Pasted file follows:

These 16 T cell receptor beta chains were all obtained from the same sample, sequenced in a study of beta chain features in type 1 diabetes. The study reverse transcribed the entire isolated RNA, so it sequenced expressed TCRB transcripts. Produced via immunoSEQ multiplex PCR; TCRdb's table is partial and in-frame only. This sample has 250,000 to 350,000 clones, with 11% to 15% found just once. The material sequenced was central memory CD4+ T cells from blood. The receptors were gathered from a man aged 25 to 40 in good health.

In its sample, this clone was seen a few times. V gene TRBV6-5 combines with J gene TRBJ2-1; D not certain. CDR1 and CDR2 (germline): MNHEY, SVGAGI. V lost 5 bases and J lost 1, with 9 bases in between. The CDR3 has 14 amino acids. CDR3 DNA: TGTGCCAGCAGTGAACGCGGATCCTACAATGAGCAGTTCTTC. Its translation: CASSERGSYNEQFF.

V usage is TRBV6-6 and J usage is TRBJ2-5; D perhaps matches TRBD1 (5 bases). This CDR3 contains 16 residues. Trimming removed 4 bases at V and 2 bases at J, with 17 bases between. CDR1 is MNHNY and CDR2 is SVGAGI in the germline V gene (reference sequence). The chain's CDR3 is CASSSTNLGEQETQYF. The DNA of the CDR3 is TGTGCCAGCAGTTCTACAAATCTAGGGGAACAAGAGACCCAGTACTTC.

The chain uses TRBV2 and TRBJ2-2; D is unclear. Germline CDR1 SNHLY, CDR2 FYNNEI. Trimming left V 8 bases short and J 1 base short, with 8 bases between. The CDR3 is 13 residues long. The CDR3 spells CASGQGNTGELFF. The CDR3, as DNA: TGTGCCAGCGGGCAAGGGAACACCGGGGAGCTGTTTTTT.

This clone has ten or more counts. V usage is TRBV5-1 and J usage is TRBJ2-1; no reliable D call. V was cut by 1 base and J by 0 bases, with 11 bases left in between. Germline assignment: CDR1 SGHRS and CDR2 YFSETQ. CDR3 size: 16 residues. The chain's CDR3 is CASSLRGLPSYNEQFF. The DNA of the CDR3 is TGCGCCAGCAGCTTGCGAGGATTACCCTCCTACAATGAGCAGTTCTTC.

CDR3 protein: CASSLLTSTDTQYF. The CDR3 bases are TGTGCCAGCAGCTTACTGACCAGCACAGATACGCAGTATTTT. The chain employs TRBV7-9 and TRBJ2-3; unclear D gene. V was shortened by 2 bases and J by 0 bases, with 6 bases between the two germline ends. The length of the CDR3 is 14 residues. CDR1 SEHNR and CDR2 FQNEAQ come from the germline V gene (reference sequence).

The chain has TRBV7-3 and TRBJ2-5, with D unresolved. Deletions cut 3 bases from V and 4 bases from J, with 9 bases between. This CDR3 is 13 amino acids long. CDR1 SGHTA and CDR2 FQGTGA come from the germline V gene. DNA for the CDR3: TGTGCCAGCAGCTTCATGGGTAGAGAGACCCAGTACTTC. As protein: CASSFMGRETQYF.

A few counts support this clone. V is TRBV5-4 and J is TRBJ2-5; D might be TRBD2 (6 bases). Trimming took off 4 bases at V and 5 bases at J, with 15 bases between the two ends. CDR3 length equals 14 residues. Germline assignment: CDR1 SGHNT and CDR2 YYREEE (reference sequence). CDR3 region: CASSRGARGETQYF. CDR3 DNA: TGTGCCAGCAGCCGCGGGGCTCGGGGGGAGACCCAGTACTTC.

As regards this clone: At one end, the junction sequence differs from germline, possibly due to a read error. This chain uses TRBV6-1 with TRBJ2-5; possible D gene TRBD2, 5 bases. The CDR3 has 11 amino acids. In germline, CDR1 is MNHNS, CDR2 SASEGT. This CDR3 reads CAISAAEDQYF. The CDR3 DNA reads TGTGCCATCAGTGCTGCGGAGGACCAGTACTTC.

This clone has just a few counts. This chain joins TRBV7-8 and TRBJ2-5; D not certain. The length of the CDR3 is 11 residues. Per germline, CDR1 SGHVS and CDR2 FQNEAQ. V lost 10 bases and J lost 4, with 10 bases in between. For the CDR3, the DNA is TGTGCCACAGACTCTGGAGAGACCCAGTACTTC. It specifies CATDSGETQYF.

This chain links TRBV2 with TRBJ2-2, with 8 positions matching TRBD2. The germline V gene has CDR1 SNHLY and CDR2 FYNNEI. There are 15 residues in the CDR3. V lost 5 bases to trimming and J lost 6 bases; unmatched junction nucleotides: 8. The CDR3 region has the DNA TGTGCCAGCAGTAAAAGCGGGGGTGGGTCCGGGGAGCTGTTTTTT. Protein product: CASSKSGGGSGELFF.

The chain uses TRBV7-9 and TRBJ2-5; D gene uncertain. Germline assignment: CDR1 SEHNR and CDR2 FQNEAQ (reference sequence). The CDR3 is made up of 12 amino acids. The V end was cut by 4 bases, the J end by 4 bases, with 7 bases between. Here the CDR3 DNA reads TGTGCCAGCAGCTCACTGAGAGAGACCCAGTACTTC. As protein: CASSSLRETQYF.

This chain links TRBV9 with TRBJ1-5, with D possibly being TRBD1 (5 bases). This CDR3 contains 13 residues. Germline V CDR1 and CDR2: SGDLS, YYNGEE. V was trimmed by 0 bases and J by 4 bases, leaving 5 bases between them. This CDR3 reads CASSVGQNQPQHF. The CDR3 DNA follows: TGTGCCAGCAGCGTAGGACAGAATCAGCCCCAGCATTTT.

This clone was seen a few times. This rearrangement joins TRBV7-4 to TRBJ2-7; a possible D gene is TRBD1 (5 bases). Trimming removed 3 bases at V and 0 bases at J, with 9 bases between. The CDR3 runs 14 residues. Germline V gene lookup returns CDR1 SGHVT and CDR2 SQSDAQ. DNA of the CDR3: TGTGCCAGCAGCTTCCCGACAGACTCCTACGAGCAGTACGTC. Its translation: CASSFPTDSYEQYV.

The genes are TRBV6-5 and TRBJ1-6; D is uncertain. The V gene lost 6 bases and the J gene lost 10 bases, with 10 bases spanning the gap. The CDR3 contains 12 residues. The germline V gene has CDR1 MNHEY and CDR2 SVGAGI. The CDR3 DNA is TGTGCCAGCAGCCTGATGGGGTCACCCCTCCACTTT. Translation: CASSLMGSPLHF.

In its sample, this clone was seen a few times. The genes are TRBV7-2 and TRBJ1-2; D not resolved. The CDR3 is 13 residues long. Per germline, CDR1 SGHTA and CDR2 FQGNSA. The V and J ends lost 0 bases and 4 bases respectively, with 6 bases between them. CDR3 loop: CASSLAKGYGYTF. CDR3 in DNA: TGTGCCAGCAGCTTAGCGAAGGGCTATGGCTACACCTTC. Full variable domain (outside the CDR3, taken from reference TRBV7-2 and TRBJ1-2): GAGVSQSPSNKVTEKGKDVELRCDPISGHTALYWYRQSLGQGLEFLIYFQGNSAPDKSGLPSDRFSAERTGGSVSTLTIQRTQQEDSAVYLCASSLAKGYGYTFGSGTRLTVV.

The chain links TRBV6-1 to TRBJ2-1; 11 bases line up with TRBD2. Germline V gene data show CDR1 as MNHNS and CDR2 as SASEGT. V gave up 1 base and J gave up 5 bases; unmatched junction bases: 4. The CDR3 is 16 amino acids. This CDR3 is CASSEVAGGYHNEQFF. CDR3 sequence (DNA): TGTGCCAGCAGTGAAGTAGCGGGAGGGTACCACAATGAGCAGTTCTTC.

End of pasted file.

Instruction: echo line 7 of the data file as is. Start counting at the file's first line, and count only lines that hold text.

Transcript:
The chain has TRBV7-3 and TRBJ2-5, with D unresolved. Deletions cut 3 bases from V and 4 bases from J, with 9 bases between. This CDR3 is 13 amino acids long. CDR1 SGHTA and CDR2 FQGTGA come from the germline V gene. DNA for the CDR3: TGTGCCAGCAGCTTCATGGGTAGAGAGACCCAGTACTTC. As protein: CASSFMGRETQYF.